Guest posted by Wayne Greenway
On a human scale, creating this same kind space in our life adds to our resilience and is the essence of Mark Manson’s recent article “3 Ideas That Could Change Your Life.” As we become more resilient, we can be stronger, more helpful members of our community.
Do you get nervous before a job interview or a presentation? Do you get creatively blocked? Has worry about your business ever got in the way of good decision making? Does reviewing what happened around a difficult situation with yourself or others only makes you feel more upset? When you are angry at someone, have you ever noticed yourself pulling in all the past mistakes they have done to back up how wrong the person really is now? Do you ever try to stop feeling a certain way but it just does not make you feel any better?
In his article, Manson distills down some of the essential components in Acceptance and Commitment Therapy (ACT) to point out that “Most of our psychological and emotional stress happens because our Thinking Mind and Observing Mind are “fused” and we don’t recognize the difference.”
The thinking mind looks after all your judgments, beliefs, thoughts, memories etc. More importantly, it stores all the stories we have about ourselves. The ones we seldom question that began forming when we were very young but may be no longer valid.
The observing mind enables us to be aware of whatever we are thinking or feeling or doing at any moment. Many of us are unaware of our observing mind but it can be developed through Yoga, Meditation, Mindfulness and other similar practices.
We don’t have much control of our thinking minds says Manson. “The Thinking Mind is always chattering away, while you’re waiting in line, while you’re in bed trying to sleep, when you “tune out” of conversations with people, or when your mind wanders while reading” says Manson
When fusion between the two minds takes place, we “identify with” or “become” the feeling. Then we get stuck, fight it or run away from it.
“The fact that you and I can think, reflect on the past, imagine the future, even to be conscious of our own consciousness is what distinguishes humans from all other animals. The fact that you and I can think, reflect and so often regret the past, imagine and so often fear the future, even to be unconscious of our own capacity to be conscious is the biggest curse humans live with and so try to escape from almost continually” explains Russ Davies in his website on ACT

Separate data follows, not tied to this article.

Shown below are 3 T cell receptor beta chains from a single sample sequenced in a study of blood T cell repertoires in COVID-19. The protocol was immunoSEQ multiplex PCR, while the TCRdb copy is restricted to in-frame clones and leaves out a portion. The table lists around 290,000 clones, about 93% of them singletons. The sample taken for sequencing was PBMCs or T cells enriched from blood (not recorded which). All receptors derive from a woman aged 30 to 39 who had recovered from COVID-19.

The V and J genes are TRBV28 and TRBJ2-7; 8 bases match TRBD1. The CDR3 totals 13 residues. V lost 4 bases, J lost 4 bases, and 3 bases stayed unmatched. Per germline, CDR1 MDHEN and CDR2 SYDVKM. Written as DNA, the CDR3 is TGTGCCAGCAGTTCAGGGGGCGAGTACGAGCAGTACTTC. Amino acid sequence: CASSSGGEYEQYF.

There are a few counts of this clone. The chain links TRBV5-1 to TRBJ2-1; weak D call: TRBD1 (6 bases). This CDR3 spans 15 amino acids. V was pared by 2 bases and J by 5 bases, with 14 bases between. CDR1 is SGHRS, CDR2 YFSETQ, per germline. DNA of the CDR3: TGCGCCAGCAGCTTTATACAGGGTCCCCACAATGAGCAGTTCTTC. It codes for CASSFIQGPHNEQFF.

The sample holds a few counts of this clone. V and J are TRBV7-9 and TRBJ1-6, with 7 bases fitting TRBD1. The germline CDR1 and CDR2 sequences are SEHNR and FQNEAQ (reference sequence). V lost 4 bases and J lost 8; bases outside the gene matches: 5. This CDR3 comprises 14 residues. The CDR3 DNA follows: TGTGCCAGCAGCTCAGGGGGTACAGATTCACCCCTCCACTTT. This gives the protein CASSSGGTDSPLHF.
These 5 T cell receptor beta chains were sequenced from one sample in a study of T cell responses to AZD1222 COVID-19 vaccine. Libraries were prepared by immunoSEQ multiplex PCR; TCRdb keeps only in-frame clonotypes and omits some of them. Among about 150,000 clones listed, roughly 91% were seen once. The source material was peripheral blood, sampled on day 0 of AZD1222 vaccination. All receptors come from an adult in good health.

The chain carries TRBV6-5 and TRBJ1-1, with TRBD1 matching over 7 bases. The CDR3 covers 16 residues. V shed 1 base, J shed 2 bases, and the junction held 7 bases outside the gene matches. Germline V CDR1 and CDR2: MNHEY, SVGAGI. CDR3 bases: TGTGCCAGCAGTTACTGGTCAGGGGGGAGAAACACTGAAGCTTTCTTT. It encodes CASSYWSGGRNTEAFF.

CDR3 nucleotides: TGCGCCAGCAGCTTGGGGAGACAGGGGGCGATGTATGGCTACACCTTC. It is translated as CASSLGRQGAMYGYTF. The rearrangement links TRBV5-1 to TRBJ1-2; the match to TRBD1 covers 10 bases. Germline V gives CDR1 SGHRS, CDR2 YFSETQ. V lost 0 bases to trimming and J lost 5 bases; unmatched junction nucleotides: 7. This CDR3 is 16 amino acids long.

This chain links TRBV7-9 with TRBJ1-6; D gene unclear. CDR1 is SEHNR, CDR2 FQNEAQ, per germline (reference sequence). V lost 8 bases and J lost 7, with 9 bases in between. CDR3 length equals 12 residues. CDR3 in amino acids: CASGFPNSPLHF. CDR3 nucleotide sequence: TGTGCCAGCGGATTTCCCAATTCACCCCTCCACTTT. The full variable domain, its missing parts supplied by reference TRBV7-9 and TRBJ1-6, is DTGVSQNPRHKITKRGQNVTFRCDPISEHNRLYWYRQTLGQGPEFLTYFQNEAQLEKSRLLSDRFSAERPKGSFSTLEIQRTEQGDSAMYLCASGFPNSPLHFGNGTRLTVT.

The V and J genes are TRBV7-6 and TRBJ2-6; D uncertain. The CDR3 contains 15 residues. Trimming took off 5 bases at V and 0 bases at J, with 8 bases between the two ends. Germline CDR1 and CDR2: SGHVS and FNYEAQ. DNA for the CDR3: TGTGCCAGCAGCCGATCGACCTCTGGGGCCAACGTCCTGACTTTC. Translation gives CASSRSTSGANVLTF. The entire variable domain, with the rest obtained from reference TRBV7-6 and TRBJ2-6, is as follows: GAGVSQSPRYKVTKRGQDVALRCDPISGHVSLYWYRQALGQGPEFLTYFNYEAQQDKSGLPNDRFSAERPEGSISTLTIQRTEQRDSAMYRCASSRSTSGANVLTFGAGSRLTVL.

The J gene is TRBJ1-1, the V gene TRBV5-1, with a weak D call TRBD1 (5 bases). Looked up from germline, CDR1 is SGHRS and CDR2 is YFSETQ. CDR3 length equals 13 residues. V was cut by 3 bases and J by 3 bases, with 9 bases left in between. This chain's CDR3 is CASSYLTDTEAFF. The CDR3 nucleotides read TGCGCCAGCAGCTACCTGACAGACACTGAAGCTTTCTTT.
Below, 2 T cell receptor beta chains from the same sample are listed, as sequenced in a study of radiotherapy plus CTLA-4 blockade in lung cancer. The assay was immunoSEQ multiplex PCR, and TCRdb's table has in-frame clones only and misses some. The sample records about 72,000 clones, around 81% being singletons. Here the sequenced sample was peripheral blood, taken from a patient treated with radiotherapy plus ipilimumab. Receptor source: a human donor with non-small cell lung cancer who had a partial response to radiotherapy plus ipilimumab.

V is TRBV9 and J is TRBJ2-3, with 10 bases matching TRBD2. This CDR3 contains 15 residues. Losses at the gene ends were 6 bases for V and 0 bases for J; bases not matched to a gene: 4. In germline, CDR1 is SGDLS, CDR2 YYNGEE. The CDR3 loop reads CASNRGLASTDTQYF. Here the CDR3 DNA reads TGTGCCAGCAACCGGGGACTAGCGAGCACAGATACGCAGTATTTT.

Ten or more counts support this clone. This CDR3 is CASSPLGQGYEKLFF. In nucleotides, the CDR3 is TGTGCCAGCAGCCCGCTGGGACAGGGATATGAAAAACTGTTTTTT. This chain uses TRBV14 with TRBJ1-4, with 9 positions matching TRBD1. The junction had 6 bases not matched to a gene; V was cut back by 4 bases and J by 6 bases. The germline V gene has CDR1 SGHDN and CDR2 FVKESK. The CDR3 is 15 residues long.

Many writers suggest a range of methods to tame the thinking mind, but stopping or derailing the chatter within us is often futile.
Instead, Davies and Manson suggest that by accepting the running thoughts as though they were background music, or the ticker tape at the stock market, one can attend to the observing mind with its opportunities to move forward in positive and constructive way.
In addition to increasing one’s sense of presence or mindfulness, just changing our day to day language can play a powerful role in unlocking the thinking mind from the observing mind. For example, a small language change such saying “I have a feeling of anger towards Mary” instead of “I am angry at Mary” is enough to unlock the fusion. “I am angry at Mary” leads into the trap of identifying with the anger. Whereas, “I have a feeling of anger towards Mary” means that you are viewing the anger though the observing mind. You can notice it and let it run and choose to move forward in the face of it.
Once the fusion is unlocked it creates the space to leave the strong feelings behind and to start moving step by step towards a happier, more productive and prosperous life. Both articles are a good read!
Wayne Greenway is Senior Partner with Career Aviators, a social purpose business that directs all profit to innovative youth leadership initiative in Guelph. He is passionate about helping people to find jobs in which they will excel, value highly and love to do. Learn More